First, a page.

In the this-is-so-completely-random-but-is-yet-another-example-of-how-weird-my-life-is department, last week Universal Network Television LLC paid me $200 so they could install Christmas lights in the windows of my apartment. An episode of Law and Order Special Victims Unit was being filmed outside the building where I live and the production crew wanted to plant various visible cues everywhere to suggest the holiday season. I normally never decorate at home, but my inner bah-humbug is easily assuaged by a monetary payoff and admittedly the cash is particularly handy this time of year. Still, I’m amazed at this level of detail and the amount of care that went into something that will probably only appear on screen for a very short amount of time. They actually started setting up shop for the shoot, which took place all day Thursday, on Monday, making sure that cars would not be parked there on the day they were shooting, making various cosmetic alterations to my building to make it look like a housing project instead of a co-op, etc.
I’ve long been intrigued by Orson Welles’s obsession with minutiae during the filming of his second motion picture The Magnificent Ambersons from 1942—designing a set that included a house with walls that could be rolled back in order to shoot continuous takes and, my all-time favorite, constructing an entire block of buildings which only appears in the film reflected through the windows of buildings across the street. Welles’s over-the-top approach and way-over-budget production costs wound up getting him sacked by the film’s producers before the film was completed; they wrestled control from him and ultimately completed it themselves. The lesson I’ve always taken away from this cautionary tale from the annals of Hollywood lore—as well as from the similar story of Brian Wilson’s inability to complete The Beach Boys’ 1967 album SMiLE—is to work within a reasonable set of limits and to know when to let something go.
In my own music I’ve long been fixated with various issues that go beyond what most people consider reasonable limits—explorations of microtonal tunings, unusual metrical configurations and tempo transformations, non-standard instrumentation, etc.—and have also had problems with letting certain details go. For me, the details are sometimes the most interesting part of the process, even if they don’t make the least bit of difference to most listeners. But it’s not so much that I’m interested in creating stuff that most people can’t hear. Rather, making sure all the elements fit seamlessly together is extraordinarily pleasurable, akin to the delight of completing an elaborate jigsaw puzzle, solving a Rubik’s Cube, or (as I can only imagine since I’m terrified of needles) knitting a scarf or a sweater. Coming to the conclusion of such a process, when everything seems to be all lined up correctly, is somehow its own satisfaction. For me, hearing a performance that captures significantly more than just a fleeting essence of the processes I used in the creation of the music is the icing on the cake.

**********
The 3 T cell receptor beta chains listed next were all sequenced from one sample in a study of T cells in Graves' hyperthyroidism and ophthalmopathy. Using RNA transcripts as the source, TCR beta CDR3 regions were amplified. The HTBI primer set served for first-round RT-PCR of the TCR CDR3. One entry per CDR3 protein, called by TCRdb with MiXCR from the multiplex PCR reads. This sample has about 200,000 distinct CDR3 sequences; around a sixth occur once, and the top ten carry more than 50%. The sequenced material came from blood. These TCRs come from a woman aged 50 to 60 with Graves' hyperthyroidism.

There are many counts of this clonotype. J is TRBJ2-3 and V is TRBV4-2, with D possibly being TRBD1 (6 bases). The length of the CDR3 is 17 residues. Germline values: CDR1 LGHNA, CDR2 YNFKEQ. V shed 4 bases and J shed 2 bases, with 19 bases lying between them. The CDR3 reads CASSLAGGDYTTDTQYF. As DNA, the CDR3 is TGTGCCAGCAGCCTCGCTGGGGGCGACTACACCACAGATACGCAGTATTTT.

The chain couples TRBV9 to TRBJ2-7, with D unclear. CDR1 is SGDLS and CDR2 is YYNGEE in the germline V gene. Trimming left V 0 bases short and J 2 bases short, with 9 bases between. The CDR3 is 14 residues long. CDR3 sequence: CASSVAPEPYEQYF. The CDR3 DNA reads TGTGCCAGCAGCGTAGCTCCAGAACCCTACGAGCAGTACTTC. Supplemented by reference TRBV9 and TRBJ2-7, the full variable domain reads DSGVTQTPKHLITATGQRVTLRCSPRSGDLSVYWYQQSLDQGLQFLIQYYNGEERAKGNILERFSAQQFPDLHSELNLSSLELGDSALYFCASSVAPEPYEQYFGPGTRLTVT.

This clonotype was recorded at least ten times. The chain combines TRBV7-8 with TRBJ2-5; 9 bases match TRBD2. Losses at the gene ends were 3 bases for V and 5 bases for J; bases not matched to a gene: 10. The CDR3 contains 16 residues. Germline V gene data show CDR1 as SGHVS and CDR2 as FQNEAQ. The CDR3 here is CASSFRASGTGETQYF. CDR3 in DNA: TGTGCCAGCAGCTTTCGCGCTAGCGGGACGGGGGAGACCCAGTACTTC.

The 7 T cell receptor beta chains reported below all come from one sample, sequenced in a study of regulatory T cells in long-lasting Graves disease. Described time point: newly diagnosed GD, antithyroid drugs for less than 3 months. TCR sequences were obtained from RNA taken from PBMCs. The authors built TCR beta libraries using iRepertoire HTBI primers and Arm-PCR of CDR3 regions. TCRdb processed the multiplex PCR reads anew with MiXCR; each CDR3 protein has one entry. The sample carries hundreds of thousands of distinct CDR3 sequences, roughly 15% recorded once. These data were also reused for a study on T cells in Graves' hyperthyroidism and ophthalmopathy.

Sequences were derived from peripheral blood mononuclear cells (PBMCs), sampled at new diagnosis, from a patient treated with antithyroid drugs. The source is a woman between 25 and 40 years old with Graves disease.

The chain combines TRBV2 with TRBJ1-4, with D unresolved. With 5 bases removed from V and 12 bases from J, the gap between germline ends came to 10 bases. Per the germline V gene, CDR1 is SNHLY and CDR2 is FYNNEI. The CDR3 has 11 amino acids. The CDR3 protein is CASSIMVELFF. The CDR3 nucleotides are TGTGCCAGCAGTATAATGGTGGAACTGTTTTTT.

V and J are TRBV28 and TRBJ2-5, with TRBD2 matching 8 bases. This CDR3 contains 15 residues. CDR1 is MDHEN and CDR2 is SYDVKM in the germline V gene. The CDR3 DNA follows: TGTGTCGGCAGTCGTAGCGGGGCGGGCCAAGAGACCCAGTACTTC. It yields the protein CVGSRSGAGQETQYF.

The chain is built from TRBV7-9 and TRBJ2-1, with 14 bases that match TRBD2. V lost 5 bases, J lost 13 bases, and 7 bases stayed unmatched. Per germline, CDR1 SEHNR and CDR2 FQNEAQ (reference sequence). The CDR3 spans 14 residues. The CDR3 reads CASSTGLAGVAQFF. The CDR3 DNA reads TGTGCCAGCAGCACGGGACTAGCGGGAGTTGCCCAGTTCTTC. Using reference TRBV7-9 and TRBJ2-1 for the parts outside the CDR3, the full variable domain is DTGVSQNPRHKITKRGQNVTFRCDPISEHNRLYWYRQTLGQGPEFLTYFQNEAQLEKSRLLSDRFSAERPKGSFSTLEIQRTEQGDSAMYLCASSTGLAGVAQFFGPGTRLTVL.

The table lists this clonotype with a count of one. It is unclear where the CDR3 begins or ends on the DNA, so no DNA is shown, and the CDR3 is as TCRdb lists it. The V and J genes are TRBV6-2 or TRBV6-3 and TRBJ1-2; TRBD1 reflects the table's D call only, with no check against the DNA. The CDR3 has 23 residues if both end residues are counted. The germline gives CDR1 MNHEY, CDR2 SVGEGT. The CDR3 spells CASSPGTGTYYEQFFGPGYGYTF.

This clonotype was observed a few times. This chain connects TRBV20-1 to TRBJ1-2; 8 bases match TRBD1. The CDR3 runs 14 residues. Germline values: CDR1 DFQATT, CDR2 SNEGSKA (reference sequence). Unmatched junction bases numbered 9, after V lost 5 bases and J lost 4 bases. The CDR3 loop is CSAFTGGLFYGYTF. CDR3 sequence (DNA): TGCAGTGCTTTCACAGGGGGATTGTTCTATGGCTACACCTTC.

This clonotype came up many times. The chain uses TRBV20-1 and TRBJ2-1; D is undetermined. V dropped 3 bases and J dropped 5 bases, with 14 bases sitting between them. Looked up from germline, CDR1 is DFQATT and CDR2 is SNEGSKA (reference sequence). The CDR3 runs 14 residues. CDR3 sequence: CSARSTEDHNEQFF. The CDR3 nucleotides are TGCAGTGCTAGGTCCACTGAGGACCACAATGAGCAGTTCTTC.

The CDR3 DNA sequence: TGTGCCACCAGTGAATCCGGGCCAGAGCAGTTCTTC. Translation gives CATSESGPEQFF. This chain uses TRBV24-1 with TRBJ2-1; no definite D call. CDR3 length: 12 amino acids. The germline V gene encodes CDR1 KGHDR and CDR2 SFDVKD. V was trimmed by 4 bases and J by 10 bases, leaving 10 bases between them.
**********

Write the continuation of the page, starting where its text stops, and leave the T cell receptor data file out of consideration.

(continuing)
Somehow seeing the depth of care that the crew for Law and Order put into making sure everything was just right made me reconsider the caution I had internalized from the Welles and Wilson sagas. I seriously wonder how many people watching that television episode will notice the Christmas lights in my window, but it’s beside the point. Having them there presumably makes for a more complete visual narrative. And the same is true for music that is crammed full of specificities but whose universal perceptibility is doubtful. You may not be able to hear all of what’s in there, but you can intuit that there is some kind of carefully considered manipulation of sonic materials going on. One of the poems by Stephen Crane that I set in the song cycle I recently completed contains the line, “nine and ninety nine lie.” For my realization of that, I included a progression of 108 deceptive cadences. A series of metric modulations constantly changes the precise tempo indicated by a quarter note, but it all stems from a basic quarter note value of 108. For another poem which attempts to define truth, A = 440 (which is regarded by most musicians as the absolute truth but wasn’t always so), is sung only once, when truth is apparently clear. I know that these are things that few people, if any, will hear or even care about, but including them in the piece led me down compositional paths that I think ultimately served the poems appropriately and led to what I believe or at least hope is effective music that transcends the methods used to construct it.
Similarly, those Christmas lights in my window, while undoubtedly not the key to solving whatever mystery plot unfolded in the episode of Law and Order filmed outside my apartment building, were significant enough to the creators of the show that they spent days arranging for them to be installed and paid me a couple of hundred bucks to boot. Now if I could only get commensurate remuneration for every one of my metric modulations.